Investigator-driven Randomized controlled trial Off-label antibiotics resistance Multidrug-resistant gram-negative bacilli Empirical therapy Ventilator-associated pneumonia

Background

Infections caused by antimicrobial-resistant bacteria are a serious public health problem, particularly those caused by multidrug-resistant gram-negative bacilli (MDR-GNB). The escalation of resistance is a difficult problem to manage; with resistance to cephalosporins first appearing, more recently followed by carbapenems and finally the appearance and spread of pandrug-resistant bacteria. Acinetobacter baumannii, Pseudomonas aeruginosa and the Enterobacteriaceae are the main MDR-GNB producing serious infections. The treatment of these infections is difficult due to the lack of active antimicrobials [1]. In addition, carbapenem-resistant Klebsiella pneumoniae has become a new antibiotic resistance problem in countries such as, Greece, Italy and Spain. This context is likely the best example of the denominated ‘Post-Antibiotic Era’, with relevance even in non-specialized media [2].

MDR A. baumannii has turned into one of the main causes of hospital-acquired infection. MDR A. baumannii frequently produces hospital-acquired infection and endemic situations in intensive care units (ICUs) all over the world [3,4]. P. aeruginosa has a similar trajectory.

Ventilator-associated pneumonia (VAP) is one of the most common and severe hospital-acquired infections. The most common etiologies of VAP are GNB, and among them MDR-GNB are very frequently isolated. VAP is associated with increased attributable mortality, length of stay and use of resources in the ICU [5]. In addition, the risk of inappropriate empiric antimicrobial treatment is higher in areas with a high prevalence of MDR-GNB. The inappropriate empiric treatment of VAP is a risk factor for a poorer prognosis [6-8]. It has been suggested that combined treatment could help improve the results of VAP, since it broadens the antibacterial spectrum [9]. This hypothesis has not been confirmed in a clinical trial that compared meropenem plus ciprofloxacin with meropenem in monotherapy [10]. In many ICUs the proportion of resistance to all the beta-lactams (including carbapenems) and quinolones is so high (over 30 to 50%) [11,12] that empirical treatment with these antimicrobials, even if combined, results in inappropriate treatment in a high percentage of cases.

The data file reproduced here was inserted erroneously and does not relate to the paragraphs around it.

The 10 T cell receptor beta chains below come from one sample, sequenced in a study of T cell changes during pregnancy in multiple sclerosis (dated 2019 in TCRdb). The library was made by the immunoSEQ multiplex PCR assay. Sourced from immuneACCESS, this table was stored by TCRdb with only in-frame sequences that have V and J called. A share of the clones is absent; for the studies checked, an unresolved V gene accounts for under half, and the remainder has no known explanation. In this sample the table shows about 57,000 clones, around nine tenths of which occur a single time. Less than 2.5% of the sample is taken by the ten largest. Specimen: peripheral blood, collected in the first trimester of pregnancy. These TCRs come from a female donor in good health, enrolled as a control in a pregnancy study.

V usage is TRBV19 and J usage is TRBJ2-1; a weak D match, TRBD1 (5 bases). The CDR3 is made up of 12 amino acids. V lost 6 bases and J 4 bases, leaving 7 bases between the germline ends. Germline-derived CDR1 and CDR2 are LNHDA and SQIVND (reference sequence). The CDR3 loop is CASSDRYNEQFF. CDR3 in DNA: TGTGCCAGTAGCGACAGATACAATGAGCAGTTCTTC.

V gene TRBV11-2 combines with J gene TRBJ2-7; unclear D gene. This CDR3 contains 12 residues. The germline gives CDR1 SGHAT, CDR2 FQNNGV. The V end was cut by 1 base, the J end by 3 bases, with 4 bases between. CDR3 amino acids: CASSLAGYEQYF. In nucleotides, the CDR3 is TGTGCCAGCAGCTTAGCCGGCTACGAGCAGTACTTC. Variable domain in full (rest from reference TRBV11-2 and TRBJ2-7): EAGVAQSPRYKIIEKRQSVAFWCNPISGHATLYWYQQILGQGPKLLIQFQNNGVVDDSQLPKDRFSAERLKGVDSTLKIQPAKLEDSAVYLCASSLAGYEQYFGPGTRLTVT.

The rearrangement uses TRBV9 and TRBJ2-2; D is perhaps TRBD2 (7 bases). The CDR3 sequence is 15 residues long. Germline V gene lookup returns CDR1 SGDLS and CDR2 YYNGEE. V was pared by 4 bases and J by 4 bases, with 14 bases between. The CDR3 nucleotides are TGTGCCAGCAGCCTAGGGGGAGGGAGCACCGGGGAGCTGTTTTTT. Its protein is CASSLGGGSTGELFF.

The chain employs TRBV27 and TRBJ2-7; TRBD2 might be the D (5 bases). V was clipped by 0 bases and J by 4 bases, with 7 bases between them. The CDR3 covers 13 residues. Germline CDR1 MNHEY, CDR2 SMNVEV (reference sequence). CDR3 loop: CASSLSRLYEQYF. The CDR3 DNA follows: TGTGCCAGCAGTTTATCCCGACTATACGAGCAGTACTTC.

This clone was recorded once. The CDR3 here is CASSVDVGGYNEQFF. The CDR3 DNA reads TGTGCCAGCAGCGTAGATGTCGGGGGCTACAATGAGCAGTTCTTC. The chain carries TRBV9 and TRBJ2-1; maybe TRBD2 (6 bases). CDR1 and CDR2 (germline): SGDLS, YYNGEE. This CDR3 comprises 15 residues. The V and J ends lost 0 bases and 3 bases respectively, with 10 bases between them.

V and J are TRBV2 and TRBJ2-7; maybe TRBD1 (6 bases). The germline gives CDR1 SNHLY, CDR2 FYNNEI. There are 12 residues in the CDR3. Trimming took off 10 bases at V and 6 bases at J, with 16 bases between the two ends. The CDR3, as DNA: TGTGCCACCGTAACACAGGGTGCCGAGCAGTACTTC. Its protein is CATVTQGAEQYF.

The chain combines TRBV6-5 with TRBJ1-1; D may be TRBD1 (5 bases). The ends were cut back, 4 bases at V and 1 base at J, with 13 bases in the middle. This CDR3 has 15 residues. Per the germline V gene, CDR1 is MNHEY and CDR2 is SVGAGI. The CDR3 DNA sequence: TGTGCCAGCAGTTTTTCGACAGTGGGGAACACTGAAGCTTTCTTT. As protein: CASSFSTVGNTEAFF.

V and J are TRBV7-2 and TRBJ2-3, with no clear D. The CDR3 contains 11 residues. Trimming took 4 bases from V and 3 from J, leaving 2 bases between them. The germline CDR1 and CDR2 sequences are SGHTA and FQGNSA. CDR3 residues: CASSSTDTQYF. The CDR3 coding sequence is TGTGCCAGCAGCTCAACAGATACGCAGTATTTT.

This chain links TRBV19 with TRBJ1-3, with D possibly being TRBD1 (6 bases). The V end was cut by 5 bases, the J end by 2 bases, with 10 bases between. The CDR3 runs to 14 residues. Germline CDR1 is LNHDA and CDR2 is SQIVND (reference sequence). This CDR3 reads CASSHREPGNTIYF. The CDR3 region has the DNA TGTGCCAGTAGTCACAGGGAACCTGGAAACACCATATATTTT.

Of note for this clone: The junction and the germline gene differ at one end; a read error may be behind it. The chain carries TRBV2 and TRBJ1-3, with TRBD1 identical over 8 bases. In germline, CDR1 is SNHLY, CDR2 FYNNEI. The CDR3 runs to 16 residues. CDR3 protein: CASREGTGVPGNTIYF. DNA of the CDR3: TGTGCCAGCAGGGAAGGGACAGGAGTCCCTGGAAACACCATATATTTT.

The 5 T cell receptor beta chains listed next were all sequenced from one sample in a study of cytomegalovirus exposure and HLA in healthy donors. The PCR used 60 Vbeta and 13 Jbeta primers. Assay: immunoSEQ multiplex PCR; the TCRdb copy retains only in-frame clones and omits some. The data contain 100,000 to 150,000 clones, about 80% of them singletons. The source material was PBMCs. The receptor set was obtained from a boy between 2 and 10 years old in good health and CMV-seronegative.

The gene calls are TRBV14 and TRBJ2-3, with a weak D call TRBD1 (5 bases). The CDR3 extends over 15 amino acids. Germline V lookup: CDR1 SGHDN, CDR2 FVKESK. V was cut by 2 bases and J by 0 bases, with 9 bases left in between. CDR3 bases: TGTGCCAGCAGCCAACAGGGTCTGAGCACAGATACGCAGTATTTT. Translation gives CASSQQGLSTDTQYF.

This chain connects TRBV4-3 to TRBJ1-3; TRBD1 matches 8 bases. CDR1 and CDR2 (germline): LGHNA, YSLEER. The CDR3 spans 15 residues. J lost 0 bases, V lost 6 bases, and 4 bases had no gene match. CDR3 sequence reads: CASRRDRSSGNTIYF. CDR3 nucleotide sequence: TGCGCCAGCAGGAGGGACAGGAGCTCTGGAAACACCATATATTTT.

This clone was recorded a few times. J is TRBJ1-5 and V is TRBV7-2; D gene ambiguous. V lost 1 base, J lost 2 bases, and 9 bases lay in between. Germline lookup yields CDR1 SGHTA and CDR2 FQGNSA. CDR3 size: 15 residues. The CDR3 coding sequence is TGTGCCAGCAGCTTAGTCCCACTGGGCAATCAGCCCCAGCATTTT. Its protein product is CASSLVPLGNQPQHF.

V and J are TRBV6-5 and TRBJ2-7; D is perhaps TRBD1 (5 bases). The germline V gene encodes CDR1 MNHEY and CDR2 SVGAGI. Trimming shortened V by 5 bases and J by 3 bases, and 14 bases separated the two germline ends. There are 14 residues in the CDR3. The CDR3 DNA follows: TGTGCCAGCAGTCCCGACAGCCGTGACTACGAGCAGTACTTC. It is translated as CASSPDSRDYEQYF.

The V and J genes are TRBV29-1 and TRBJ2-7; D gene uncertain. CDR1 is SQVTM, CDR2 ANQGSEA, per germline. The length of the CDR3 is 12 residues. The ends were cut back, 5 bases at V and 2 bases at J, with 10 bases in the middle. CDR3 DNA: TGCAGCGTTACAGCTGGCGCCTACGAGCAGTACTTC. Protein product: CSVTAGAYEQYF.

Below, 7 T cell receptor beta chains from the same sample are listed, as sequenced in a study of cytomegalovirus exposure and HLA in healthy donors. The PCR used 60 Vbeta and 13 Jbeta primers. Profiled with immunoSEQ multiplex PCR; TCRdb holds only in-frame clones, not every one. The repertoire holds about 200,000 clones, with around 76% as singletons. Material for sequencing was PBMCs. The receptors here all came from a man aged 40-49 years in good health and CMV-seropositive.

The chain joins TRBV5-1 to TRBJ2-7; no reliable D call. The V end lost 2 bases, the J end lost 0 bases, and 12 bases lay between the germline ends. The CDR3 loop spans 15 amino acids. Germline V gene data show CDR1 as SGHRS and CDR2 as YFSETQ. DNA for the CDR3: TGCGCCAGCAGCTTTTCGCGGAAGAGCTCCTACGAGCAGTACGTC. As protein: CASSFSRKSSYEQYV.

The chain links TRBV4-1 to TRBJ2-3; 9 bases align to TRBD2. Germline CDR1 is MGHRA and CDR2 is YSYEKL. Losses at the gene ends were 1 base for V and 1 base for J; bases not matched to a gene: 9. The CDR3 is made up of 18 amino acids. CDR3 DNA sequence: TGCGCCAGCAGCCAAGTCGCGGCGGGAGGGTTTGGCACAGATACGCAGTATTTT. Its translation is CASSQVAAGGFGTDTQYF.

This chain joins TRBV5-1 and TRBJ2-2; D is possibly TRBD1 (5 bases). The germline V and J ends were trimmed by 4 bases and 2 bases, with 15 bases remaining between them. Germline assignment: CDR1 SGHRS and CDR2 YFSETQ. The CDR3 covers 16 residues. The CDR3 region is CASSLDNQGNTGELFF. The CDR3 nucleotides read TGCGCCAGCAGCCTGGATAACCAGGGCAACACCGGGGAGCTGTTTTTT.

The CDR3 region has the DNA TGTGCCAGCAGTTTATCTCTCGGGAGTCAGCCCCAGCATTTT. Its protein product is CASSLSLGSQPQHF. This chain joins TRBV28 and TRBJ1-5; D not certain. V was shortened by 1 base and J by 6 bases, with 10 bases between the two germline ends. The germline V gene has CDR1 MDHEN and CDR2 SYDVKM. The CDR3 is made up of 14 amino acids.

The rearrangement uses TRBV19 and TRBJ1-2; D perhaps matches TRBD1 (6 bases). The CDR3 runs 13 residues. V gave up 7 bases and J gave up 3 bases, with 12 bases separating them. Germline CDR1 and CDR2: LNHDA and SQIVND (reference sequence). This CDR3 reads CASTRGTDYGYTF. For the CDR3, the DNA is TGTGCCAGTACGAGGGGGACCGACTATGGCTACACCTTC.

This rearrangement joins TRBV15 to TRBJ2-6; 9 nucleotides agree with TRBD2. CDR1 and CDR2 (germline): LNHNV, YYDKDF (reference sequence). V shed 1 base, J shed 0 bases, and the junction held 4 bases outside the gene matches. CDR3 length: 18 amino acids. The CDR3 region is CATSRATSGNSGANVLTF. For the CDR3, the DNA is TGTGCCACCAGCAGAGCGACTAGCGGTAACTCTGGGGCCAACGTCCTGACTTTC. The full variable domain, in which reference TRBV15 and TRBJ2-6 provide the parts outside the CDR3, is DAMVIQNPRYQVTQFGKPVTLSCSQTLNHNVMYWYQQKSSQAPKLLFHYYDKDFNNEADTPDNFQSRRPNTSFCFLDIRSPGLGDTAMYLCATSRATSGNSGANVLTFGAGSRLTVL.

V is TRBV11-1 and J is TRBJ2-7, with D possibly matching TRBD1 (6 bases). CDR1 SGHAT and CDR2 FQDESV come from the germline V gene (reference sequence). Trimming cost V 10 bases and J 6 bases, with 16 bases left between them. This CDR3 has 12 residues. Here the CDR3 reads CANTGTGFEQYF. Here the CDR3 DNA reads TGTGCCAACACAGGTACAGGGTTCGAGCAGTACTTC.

This scenario of multi-resistance has resulted in colistin being the antimicrobial with greater in vitro activity against the GNB causing VAP, including the carbapenems-resistant GNB (CR-GNB) [13]. Unfortunately, the clinical efficacy and security of this ‘old’ antimicrobial have not been thoroughly evaluated. The treatment of pneumonias caused by A. baumannii and P. aeruginosa with colistin is based on experimental studies [14,15] and clinical series, with variable results [16-19]. According to a non-randomized trial, colistin was less effective and safe than beta-lactams in different infections caused by CR-GNB [19]. However, in this study, groups were not comparable since patients in the colistin group were older, thus coming from healthcare facilities, with ventilator-associated support and/or receiving inappropriate empiric treatment compared to the group treated with beta-lactams. In contrast, other non-randomized studies concluded that colistin has similar efficacy and security compared to beta-lactams [16-18]. It is important to note that the main limitation of these studies is that none of them evaluate colistin as an empiric treatment because it is only administered after the etiologic diagnosis of the infection. Therefore, there is no suitable clinical information on the efficacy and safety of colistin in the empiric treatment of severe infections, including VAP, nor randomized clinical trials that compare colistin with carbapenems or any other beta-lactams.